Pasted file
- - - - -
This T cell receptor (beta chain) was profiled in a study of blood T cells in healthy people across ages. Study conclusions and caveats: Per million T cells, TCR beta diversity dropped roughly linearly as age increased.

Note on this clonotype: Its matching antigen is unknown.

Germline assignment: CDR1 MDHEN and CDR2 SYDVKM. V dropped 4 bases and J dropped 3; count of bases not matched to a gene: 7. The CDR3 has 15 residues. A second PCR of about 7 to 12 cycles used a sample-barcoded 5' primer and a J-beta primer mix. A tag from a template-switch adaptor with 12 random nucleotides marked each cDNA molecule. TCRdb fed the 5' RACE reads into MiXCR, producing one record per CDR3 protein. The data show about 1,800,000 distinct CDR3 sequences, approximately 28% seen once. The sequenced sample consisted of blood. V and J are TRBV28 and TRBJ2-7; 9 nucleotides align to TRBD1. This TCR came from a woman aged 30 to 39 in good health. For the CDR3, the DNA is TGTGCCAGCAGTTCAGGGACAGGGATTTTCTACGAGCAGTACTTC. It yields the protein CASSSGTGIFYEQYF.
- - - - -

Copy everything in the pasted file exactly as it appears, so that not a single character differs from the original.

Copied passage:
This T cell receptor (beta chain) was profiled in a study of blood T cells in healthy people across ages. Study conclusions and caveats: Per million T cells, TCR beta diversity dropped roughly linearly as age increased.

Note on this clonotype: Its matching antigen is unknown.

Germline assignment: CDR1 MDHEN and CDR2 SYDVKM. V dropped 4 bases and J dropped 3; count of bases not matched to a gene: 7. The CDR3 has 15 residues. A second PCR of about 7 to 12 cycles used a sample-barcoded 5' primer and a J-beta primer mix. A tag from a template-switch adaptor with 12 random nucleotides marked each cDNA molecule. TCRdb fed the 5' RACE reads into MiXCR, producing one record per CDR3 protein. The data show about 1,800,000 distinct CDR3 sequences, approximately 28% seen once. The sequenced sample consisted of blood. V and J are TRBV28 and TRBJ2-7; 9 nucleotides align to TRBD1. This TCR came from a woman aged 30 to 39 in good health. For the CDR3, the DNA is TGTGCCAGCAGTTCAGGGACAGGGATTTTCTACGAGCAGTACTTC. It yields the protein CASSSGTGIFYEQYF.